You've made a serious error in judgment and have been arrested and convicted for driving under the influence of alcohol or drugs. You've paid the penalties, including fines, required classes and possibly some jail time. However, that doesn't mean that it's all behind you. It can come back to haunt you in ways you didn't anticipate.
If you seek a new job and a potential employer does a background check, they may see it on your record and determine that you're not the right person for the job. If your line of work involves driving, the consequences of a DUI conviction, or even a charge, to your career can be more serious.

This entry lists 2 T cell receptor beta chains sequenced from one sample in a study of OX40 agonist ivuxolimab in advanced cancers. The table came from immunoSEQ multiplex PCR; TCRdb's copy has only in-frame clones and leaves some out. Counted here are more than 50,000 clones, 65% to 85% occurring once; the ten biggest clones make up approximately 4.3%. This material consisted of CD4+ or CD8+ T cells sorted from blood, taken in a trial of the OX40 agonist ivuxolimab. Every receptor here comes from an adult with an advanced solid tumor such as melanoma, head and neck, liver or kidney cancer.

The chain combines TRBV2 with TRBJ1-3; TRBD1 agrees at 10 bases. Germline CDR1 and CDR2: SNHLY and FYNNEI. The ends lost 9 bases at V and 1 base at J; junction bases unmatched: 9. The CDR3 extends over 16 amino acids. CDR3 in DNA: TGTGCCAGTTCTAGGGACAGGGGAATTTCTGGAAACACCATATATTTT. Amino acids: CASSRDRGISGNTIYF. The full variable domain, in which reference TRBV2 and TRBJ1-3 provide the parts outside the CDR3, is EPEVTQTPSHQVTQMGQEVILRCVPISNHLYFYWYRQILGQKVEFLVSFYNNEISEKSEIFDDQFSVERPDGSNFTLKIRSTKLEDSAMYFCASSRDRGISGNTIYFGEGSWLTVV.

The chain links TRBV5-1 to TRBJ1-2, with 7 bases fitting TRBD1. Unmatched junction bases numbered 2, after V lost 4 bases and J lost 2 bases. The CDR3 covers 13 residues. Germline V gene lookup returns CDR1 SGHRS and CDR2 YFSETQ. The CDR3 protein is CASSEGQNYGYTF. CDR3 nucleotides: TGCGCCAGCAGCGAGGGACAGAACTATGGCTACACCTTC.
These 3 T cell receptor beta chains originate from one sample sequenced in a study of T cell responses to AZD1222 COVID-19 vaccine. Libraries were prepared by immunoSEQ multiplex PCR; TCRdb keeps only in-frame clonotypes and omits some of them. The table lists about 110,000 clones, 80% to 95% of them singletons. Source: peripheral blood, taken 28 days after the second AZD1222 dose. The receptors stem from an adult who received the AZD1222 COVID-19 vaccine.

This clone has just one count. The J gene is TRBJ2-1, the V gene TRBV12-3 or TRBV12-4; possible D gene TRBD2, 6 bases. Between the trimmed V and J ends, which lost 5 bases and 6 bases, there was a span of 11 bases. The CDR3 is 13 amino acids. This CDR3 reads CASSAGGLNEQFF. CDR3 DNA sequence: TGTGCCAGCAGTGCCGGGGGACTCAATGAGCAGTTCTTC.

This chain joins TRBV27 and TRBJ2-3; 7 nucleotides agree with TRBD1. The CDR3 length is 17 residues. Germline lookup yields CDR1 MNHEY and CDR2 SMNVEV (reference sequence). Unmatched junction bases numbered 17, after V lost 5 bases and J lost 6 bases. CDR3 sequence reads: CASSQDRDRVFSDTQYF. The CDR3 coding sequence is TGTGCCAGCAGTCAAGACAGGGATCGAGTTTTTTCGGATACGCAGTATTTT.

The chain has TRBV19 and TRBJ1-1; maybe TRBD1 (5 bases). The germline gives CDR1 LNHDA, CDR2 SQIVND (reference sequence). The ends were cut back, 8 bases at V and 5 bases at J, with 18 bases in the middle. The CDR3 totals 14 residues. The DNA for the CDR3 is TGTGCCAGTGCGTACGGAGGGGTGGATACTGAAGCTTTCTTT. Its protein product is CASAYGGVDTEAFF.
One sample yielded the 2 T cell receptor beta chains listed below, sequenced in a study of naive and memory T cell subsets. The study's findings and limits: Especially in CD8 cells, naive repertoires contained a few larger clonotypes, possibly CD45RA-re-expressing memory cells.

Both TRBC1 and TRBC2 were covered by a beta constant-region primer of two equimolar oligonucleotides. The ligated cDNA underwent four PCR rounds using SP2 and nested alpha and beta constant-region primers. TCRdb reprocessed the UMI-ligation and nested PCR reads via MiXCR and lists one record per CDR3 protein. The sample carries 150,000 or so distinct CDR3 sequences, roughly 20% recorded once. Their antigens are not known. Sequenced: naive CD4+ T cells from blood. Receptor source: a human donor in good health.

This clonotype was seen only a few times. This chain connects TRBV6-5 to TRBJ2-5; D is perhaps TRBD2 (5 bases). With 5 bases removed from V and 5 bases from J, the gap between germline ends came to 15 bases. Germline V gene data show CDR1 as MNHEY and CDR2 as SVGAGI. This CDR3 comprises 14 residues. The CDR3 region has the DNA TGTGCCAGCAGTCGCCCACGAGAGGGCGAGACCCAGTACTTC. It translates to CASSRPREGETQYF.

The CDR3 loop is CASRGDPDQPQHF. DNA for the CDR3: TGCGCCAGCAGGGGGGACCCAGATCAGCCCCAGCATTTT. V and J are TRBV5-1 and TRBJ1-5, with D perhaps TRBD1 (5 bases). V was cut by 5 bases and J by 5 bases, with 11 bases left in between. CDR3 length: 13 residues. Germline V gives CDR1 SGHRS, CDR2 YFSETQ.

Connecticut is one of 14 states that requires employers to prove how a conviction for a particular crime is relevant to a job if they refuse to hire someone because of it. Of course, employers can decide not to hire an applicant without giving a specific reason.
There are also federal laws that address the use of criminal convictions in denying jobs to candidates. Under the Civil Rights Act, people can't be denied a job because of a conviction unless there's a compelling business reason for that denial. Again, however, employers don't have to provide a reason why one applicant is chosen over another.
It may be possible to clear a DUI charge or conviction from your record to help improve your chances for future employment. An experienced Connecticut criminal defense attorney can advise you on how soon after the incident you can do that and what steps need to be taken.
Source: FindLaw, "DUI and Employment Background Checks," accessed April 15, 2016